A miserable conman and his partner pose as Santa and his Little Helper to rob department stores on Christmas Eve. But they run into problems when the conman befriends a troubled kid, and the security boss discovers the plot.
Billy Bob Thornton,
Osbourne Cox, a Balkan expert, is fired at the CIA, so he begins a memoir. His wife wants a divorce and expects her lover, Harry, a philandering State Department marshal, to leave his wife. A diskette falls out of a gym bag at a Georgetown fitness center. Two employees there try to turn it into cash: Linda, who wants money for elective surgery, and Chad, an amiable goof. Information on the disc leads them to Osbourne who rejects their sales pitch; then they visit the Russian embassy. To sweeten the pot, they decide they need more of Osbourne's secrets. Meanwhile, Linda's boss likes her, and Harry's wife leaves for a book tour. All roads lead to Osbourne's house. Written by
Joel and Ethan Coen's thirteenth film is a return to their quirky lullabies after 2007's Best Picture winning grand work 'No Country for Old Men'. 'Burn After Reading' stars Frances McDormand as Linda and Brad Pitt as Chad, both fairly dumb gym-trainees who're in possession of a disk containing some valuable and hopefully juicy memoirs from a recently fired CIA-agent Osbourne Cox, played by John Malkovich. They want to blackmail him so they can get money for her plastic surgery operations. Meanwhile Malkovich's wife Katie, (played by Tilda Swinton) is secretly dating internet-cruiser Harry (George Clooney) who's also cheating on his spouse, and is cheating on Katie again with exactly Linda.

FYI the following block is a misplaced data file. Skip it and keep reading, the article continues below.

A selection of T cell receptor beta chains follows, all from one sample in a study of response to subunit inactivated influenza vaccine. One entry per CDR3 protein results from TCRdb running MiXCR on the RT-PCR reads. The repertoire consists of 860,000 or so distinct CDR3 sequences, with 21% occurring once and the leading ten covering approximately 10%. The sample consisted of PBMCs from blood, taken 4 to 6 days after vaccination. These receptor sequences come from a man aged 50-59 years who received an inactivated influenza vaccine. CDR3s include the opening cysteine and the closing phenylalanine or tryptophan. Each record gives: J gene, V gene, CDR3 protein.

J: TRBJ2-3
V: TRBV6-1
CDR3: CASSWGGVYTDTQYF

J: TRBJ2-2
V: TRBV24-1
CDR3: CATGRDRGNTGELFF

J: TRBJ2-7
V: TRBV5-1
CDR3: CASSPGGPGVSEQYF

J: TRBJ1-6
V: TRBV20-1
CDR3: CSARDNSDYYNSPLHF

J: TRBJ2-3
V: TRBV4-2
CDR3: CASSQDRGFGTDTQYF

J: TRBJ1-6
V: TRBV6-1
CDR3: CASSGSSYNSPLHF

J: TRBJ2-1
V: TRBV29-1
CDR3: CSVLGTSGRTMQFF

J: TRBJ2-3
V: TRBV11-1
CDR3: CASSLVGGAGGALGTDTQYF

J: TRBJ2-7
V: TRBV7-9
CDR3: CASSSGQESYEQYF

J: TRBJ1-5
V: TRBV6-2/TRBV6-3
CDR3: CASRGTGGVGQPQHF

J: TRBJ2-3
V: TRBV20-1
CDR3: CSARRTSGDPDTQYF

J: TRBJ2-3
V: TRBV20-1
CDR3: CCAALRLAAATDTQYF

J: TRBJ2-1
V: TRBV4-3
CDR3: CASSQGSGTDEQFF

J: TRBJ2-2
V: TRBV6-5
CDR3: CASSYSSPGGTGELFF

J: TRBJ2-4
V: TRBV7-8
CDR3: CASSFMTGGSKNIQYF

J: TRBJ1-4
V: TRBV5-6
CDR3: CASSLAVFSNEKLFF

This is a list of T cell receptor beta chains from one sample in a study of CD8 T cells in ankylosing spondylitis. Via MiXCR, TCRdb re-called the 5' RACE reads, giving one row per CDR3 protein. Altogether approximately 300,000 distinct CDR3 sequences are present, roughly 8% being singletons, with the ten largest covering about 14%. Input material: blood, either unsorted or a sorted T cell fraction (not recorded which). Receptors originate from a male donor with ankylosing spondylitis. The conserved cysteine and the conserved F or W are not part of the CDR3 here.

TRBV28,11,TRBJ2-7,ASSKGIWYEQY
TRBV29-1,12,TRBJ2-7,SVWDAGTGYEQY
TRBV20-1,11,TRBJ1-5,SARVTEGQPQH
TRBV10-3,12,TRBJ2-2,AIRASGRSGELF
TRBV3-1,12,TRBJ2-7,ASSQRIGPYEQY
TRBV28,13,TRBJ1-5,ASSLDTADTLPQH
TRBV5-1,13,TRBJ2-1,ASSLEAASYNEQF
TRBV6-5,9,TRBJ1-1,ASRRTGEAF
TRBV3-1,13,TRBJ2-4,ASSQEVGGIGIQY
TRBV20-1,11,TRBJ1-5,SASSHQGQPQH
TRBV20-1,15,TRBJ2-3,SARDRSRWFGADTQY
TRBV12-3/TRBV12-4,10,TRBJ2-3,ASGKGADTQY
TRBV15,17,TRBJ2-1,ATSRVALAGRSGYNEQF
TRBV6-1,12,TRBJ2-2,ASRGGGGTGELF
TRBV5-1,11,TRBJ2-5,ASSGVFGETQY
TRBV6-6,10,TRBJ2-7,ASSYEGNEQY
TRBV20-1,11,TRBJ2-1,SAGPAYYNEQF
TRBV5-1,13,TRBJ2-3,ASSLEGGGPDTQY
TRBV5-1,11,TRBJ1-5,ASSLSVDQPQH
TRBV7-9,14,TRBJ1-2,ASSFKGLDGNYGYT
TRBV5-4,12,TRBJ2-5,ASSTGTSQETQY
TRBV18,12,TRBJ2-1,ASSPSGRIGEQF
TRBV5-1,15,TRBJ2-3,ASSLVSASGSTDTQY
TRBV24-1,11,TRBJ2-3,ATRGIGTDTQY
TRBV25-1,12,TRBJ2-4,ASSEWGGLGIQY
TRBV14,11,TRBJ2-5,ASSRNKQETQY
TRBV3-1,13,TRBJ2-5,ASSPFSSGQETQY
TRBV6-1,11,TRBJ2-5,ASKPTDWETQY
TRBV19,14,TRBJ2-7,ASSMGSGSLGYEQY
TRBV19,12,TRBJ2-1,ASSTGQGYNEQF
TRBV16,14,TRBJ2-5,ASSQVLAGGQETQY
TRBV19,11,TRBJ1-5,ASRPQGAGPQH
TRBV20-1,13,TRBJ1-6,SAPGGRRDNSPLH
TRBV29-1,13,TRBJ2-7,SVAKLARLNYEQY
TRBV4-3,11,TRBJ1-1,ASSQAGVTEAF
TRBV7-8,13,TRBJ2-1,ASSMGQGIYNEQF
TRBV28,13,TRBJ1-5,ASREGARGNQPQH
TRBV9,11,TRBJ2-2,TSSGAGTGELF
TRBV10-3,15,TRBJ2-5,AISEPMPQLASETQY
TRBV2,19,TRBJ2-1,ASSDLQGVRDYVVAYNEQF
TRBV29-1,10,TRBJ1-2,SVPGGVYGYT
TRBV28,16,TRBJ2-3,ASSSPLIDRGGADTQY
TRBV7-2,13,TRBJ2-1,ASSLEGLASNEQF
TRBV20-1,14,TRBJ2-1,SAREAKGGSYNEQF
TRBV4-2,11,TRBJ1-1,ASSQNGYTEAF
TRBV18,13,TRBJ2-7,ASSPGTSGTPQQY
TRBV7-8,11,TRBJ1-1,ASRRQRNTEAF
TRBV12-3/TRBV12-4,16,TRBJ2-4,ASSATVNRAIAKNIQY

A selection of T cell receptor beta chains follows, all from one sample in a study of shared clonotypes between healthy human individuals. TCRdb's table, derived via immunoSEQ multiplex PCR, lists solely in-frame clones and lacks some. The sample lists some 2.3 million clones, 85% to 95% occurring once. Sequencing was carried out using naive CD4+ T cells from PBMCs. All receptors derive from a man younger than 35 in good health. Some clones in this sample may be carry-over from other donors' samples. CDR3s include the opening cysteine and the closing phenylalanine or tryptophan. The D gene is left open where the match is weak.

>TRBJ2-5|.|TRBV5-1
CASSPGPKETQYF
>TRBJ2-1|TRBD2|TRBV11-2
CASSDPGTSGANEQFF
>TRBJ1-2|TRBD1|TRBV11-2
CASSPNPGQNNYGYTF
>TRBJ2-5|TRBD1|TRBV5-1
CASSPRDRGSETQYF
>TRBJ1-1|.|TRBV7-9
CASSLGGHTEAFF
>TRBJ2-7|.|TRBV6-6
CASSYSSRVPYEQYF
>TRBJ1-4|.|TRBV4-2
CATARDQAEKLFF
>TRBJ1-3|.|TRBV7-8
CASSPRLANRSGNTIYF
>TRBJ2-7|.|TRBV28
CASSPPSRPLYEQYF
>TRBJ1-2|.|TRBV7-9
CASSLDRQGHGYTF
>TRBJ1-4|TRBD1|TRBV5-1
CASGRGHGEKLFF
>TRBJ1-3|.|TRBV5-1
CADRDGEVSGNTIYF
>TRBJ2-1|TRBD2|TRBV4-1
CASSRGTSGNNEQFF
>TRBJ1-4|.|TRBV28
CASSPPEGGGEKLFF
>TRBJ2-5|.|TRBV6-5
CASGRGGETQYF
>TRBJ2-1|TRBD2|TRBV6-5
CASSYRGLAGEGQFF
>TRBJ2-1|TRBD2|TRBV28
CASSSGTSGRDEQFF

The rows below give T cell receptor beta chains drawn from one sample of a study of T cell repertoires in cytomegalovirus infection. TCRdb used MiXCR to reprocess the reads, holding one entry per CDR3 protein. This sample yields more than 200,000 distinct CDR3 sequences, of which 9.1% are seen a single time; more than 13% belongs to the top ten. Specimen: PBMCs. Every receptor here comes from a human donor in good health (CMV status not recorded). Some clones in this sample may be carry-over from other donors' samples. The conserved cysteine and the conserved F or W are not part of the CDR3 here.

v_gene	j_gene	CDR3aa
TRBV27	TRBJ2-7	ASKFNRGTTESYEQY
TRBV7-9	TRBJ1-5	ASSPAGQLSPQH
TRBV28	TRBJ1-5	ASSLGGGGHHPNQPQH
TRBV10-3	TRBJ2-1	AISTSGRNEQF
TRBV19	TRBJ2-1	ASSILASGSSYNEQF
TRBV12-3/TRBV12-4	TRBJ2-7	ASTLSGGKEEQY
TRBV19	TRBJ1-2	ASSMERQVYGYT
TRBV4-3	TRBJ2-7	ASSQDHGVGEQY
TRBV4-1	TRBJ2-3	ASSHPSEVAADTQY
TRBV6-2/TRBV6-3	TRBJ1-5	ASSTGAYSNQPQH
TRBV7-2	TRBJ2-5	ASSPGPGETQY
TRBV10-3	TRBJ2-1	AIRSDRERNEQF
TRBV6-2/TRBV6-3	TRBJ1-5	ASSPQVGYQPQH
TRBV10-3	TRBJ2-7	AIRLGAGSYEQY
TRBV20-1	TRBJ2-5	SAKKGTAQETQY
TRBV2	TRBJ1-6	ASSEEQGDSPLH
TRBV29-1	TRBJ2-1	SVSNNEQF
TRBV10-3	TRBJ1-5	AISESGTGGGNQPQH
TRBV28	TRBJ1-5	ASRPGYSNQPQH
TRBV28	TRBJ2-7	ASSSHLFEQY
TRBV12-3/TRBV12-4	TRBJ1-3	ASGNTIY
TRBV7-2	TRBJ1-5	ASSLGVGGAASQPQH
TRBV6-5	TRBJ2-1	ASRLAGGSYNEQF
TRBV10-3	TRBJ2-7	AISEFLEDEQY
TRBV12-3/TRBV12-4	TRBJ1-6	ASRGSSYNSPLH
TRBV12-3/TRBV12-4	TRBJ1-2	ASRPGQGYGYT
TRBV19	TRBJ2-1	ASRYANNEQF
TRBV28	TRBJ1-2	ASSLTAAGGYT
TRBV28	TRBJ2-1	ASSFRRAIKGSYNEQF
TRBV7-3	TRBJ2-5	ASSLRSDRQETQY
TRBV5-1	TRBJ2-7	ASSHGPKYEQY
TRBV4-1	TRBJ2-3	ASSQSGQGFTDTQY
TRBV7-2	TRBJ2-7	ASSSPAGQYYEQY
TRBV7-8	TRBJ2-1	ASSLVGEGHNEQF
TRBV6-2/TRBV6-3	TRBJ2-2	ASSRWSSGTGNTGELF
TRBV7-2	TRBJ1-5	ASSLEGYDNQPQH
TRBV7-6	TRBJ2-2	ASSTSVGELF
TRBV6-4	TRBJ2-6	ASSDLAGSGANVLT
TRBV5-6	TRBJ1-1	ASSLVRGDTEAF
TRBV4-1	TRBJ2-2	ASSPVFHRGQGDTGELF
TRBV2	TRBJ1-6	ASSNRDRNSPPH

It's adultery, it's espionage-light, it's body before brains, and it's a cynical view of America. How seriously cynical it is is another question, but for me not a very important one. The story is mainly pieced together by good performances in classic Coen-roles, especially Malkovich who's mainly pi**ed-off and actually the most professional in the whole film; Brad Pitt doesn't add much substance but he adds belly laughs with iPod, bicycle and a bleeding nose; McDormand has great body language as she does everything in her power to fix her nose, belly, breasts and bum; Swinton is cool, cold and clutching between her two parallel lives, and Clooney makes mostly weird grimaces as a ladies' man, and adds paranoia to the whole "soon-they'll-know-where-you-are-at-any-give-time" CIA stupidity. 'Burn After Reading' is Coen-lite, but Coen lite is way better than most American stuff out there. J.K. Simmons as CIA-superior gives some fine dialog throughout his brief appearance as; "Report back to me when it makes sense", and "I'm fu**ed if I know what we did" - pretty insightful actually.
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